In English, many things are named after a particular country – but have you ever wondered what those things are called in those countries?
1asombro masculinethe children gazed in wonderment — los niños miraban maravillados
- An exhilarating mixture of fear, wonderment and primal curiosity overcame their usual normal response to such an occurrence.
- We also see the joy, fascination and wonderment on the faces of children as they read, talk with or entertain one of the characters.
- His face is a mixture of joy, wonderment and disbelief.
- I've been listening to these four discs with wonderment, admiration, and delight.
- For a second he looked at me, eyes still wide but no longer wide with amazement and wonderment.
- In the meantime, why not gaze in awe and wonderment at the vast shortlist.
- This piece leaves the listener with a feeling of wonderment about what another day in the city will hold.
- His voice is friendly and trusting and there's a sense of fun and wonderment about him.
- Firefighter Dan, who had known Adam for a number of years, looked at his friend in wonderment.
- The two lads were quite impressed but the final wonderment was reserved for the Rembrandt.
- But yes, it is a story of faith, of wonderment at all things in the universe and of the law of nature.
- Only Russell Lee conveys a sense of joy and wonderment in his photographs.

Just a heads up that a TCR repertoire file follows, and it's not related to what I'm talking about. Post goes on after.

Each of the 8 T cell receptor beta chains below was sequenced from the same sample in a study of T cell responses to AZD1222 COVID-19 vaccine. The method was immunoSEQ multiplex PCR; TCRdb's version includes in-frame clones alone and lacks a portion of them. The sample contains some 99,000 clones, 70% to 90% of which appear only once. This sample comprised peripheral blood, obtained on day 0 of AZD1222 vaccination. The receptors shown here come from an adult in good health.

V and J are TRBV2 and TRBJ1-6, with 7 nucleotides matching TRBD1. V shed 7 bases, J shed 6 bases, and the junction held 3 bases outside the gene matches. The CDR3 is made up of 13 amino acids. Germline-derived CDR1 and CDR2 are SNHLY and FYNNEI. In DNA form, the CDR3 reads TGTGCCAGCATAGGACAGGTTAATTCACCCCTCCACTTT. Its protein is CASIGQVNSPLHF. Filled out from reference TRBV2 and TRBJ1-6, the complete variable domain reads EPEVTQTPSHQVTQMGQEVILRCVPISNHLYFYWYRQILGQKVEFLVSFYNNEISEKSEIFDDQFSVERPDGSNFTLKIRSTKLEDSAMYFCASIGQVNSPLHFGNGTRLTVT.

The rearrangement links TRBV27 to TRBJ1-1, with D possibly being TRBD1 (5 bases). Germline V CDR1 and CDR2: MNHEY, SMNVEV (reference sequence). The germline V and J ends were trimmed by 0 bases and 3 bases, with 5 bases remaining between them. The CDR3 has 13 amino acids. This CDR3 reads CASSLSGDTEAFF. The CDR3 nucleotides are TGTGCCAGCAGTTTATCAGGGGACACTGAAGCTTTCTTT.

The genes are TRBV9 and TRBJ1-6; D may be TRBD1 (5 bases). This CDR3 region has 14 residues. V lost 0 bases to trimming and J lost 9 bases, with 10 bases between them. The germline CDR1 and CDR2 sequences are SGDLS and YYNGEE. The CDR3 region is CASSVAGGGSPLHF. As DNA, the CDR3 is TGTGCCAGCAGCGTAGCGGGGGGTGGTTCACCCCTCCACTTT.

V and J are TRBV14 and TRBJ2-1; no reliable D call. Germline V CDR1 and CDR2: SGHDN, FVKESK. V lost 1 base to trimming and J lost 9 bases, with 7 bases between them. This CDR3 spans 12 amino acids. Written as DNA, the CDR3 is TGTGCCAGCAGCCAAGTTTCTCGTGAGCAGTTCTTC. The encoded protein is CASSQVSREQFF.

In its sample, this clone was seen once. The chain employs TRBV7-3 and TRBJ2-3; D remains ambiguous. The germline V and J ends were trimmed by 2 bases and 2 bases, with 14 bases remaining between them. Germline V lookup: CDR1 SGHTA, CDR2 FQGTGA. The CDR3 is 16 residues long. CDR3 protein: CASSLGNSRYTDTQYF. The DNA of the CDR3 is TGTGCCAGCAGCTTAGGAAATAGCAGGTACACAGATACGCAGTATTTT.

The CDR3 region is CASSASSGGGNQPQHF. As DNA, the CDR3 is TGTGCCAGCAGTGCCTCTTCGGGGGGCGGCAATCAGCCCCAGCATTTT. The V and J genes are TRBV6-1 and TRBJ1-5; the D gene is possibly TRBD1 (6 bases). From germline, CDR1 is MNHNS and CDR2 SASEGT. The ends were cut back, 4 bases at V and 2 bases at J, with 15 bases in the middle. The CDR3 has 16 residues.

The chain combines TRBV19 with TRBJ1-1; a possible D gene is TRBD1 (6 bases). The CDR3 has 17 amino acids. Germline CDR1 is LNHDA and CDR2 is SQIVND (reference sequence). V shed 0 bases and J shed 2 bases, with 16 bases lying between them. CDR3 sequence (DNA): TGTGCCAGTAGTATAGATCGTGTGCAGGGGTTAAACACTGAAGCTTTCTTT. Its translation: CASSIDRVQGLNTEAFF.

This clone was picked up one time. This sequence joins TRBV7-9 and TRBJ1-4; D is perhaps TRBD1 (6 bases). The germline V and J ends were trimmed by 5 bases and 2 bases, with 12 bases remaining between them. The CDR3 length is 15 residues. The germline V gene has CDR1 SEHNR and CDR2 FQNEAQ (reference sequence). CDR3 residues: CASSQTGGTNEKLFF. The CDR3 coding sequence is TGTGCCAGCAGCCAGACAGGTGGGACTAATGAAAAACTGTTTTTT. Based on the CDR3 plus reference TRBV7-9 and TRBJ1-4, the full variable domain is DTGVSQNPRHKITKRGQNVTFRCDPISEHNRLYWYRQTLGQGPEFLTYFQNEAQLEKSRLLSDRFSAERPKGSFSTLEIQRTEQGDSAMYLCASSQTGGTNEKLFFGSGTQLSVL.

- They were treated with awe, respect and looked at with wonderment.
- Later I expect to gaze in wonderment at how large a university library can be.
- I've been surrounded by people shaking their heads in despair and wonderment standing over the Irish Times.
- It's the small feeling of awe and wonderment you get seeing its sleek shape whizz past you.
- His eyes were wide with wonderment, like a surprised, yet very pleased, child's.
- Each model or client shows the same fascination and wonderment with their lifecast as an infant does when first recognising itself in a mirror.
- The man smiled at the young boy who seemed to have a well of infinite wonderment and enthusiasm to draw upon.
- The sense of sunny awe and wonderment is not as evident, but the lyrics have more depth this time around.
English has borrowed many of the following foreign expressions of parting, so you’ve probably encountered some of these ways to say goodbye in other languages.
Many words formed by the addition of the suffix –ster are now obsolete - which ones are due a resurgence?
As their breed names often attest, dogs are a truly international bunch. Let’s take a look at 12 different dog breed names and their backstories.